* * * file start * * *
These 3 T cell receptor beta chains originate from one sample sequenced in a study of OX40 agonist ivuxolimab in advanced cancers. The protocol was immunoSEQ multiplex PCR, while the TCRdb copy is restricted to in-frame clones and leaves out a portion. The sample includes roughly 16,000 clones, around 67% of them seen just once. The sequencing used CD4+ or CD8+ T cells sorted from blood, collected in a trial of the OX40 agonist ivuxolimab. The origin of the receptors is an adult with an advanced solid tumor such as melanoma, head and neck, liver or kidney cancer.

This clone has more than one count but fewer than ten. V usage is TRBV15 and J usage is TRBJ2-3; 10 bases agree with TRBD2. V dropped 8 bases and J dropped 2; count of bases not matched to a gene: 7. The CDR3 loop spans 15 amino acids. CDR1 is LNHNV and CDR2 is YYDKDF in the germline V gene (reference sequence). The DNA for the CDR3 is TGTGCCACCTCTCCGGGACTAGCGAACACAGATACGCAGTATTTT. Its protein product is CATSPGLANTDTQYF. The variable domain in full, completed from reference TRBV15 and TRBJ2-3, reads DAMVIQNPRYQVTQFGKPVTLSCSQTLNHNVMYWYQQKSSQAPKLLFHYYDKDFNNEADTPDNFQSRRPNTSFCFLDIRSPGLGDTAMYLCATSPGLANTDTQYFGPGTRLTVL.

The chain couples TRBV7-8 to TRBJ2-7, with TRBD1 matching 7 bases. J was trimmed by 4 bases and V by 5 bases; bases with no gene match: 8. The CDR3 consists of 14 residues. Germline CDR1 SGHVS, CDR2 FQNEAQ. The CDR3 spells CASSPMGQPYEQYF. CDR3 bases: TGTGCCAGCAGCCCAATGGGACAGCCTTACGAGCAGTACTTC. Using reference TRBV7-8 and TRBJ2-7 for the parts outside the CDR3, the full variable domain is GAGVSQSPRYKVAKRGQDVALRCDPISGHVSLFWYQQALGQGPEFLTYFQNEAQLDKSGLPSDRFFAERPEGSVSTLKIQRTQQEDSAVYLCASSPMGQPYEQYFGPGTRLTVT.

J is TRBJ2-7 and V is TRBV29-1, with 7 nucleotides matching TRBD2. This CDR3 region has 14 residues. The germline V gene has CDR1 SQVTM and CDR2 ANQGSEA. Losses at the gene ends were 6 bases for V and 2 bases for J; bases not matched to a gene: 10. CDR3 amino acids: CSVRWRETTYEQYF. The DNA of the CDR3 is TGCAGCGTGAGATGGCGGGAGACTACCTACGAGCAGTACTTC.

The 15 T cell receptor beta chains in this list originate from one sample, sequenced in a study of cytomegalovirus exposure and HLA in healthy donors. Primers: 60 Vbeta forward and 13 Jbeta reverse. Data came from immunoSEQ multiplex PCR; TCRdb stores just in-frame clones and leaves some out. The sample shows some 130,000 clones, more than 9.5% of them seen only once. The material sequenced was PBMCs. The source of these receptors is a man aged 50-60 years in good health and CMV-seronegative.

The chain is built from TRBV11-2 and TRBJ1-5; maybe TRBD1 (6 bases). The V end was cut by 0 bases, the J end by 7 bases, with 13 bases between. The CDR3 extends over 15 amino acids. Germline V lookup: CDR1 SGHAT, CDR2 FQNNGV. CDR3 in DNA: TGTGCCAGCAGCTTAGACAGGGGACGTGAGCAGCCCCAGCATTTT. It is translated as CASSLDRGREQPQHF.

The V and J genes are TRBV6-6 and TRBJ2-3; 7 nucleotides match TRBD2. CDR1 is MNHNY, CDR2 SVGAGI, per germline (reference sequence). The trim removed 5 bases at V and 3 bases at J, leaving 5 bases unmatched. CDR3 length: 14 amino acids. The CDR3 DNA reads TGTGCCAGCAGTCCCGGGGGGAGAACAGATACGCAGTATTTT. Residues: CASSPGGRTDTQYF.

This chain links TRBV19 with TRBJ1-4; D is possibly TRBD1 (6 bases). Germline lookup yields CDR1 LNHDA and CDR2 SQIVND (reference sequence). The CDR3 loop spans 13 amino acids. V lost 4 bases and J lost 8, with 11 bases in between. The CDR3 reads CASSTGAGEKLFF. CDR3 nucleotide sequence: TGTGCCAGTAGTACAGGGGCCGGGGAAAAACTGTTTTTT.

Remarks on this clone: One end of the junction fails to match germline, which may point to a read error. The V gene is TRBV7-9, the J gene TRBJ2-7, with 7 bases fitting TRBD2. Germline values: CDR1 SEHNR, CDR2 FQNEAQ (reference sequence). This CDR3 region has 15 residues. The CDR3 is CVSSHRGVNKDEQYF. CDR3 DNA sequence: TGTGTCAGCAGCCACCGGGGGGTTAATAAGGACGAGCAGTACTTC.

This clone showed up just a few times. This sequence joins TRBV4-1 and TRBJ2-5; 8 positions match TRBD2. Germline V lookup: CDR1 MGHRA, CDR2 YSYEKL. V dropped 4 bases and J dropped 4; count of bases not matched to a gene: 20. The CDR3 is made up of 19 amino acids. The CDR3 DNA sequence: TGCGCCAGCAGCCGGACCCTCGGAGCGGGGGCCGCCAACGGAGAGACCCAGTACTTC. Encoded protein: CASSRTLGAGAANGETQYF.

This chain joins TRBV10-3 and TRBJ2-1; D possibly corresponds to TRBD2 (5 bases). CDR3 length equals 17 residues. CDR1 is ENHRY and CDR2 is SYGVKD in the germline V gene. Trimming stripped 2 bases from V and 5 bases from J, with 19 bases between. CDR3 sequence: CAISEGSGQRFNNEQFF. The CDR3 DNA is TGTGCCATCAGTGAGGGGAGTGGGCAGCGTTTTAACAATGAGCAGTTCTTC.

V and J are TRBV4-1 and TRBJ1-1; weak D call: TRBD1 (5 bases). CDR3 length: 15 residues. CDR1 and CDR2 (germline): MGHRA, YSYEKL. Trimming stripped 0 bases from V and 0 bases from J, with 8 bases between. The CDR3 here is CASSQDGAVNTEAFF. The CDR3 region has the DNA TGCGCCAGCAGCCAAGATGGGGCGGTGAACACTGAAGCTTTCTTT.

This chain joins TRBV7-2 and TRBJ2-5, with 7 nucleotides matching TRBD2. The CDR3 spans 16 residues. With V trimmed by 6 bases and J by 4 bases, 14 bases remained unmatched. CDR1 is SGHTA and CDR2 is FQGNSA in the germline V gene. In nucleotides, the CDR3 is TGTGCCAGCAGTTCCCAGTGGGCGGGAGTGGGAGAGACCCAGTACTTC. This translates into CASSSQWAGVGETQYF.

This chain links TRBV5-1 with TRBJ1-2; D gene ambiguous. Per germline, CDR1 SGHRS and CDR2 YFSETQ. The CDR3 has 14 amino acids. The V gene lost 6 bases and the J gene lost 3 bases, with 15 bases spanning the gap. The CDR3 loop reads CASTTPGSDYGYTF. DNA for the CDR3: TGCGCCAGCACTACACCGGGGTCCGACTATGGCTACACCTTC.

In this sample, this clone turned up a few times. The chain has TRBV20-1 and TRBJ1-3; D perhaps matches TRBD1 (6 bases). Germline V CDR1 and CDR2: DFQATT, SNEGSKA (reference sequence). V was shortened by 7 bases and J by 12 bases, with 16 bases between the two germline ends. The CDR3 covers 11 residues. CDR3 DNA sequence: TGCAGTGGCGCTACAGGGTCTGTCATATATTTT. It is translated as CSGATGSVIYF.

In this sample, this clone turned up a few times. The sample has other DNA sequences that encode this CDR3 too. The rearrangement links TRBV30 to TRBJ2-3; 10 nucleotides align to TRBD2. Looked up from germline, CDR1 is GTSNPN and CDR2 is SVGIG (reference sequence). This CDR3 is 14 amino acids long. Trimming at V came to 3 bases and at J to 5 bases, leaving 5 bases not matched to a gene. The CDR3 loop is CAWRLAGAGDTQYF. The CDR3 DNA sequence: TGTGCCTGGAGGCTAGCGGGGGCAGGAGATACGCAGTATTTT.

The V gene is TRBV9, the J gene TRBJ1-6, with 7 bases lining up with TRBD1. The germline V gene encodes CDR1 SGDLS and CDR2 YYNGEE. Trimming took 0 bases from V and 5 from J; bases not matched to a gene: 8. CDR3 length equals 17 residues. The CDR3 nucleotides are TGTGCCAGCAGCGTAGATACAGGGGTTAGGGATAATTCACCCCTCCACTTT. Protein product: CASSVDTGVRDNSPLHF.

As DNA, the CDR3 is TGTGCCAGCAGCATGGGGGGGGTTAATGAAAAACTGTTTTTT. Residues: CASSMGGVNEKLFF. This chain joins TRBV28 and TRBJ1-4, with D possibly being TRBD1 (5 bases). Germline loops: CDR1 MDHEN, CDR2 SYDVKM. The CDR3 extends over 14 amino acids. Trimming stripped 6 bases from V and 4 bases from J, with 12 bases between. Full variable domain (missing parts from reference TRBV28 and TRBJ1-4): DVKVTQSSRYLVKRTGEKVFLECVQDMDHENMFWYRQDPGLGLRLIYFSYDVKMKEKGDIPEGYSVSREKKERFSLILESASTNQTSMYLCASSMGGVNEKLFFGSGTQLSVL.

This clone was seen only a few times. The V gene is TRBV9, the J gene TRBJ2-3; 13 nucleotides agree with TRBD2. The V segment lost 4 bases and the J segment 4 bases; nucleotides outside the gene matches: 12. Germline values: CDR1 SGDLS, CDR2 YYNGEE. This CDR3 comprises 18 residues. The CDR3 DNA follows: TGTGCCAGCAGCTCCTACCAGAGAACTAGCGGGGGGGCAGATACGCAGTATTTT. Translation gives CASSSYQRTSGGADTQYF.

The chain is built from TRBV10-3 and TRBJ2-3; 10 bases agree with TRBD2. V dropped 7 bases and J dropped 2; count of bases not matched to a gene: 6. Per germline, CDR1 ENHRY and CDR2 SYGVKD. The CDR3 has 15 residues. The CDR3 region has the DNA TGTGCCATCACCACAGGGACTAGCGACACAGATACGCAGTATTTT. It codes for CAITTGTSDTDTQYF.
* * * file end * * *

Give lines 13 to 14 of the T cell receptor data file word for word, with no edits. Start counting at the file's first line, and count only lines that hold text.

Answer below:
This chain joins TRBV7-2 and TRBJ2-5, with 7 nucleotides matching TRBD2. The CDR3 spans 16 residues. With V trimmed by 6 bases and J by 4 bases, 14 bases remained unmatched. CDR1 is SGHTA and CDR2 is FQGNSA in the germline V gene. In nucleotides, the CDR3 is TGTGCCAGCAGTTCCCAGTGGGCGGGAGTGGGAGAGACCCAGTACTTC. This translates into CASSSQWAGVGETQYF.

This chain links TRBV5-1 with TRBJ1-2; D gene ambiguous. Per germline, CDR1 SGHRS and CDR2 YFSETQ. The CDR3 has 14 amino acids. The V gene lost 6 bases and the J gene lost 3 bases, with 15 bases spanning the gap. The CDR3 loop reads CASTTPGSDYGYTF. DNA for the CDR3: TGCGCCAGCACTACACCGGGGTCCGACTATGGCTACACCTTC.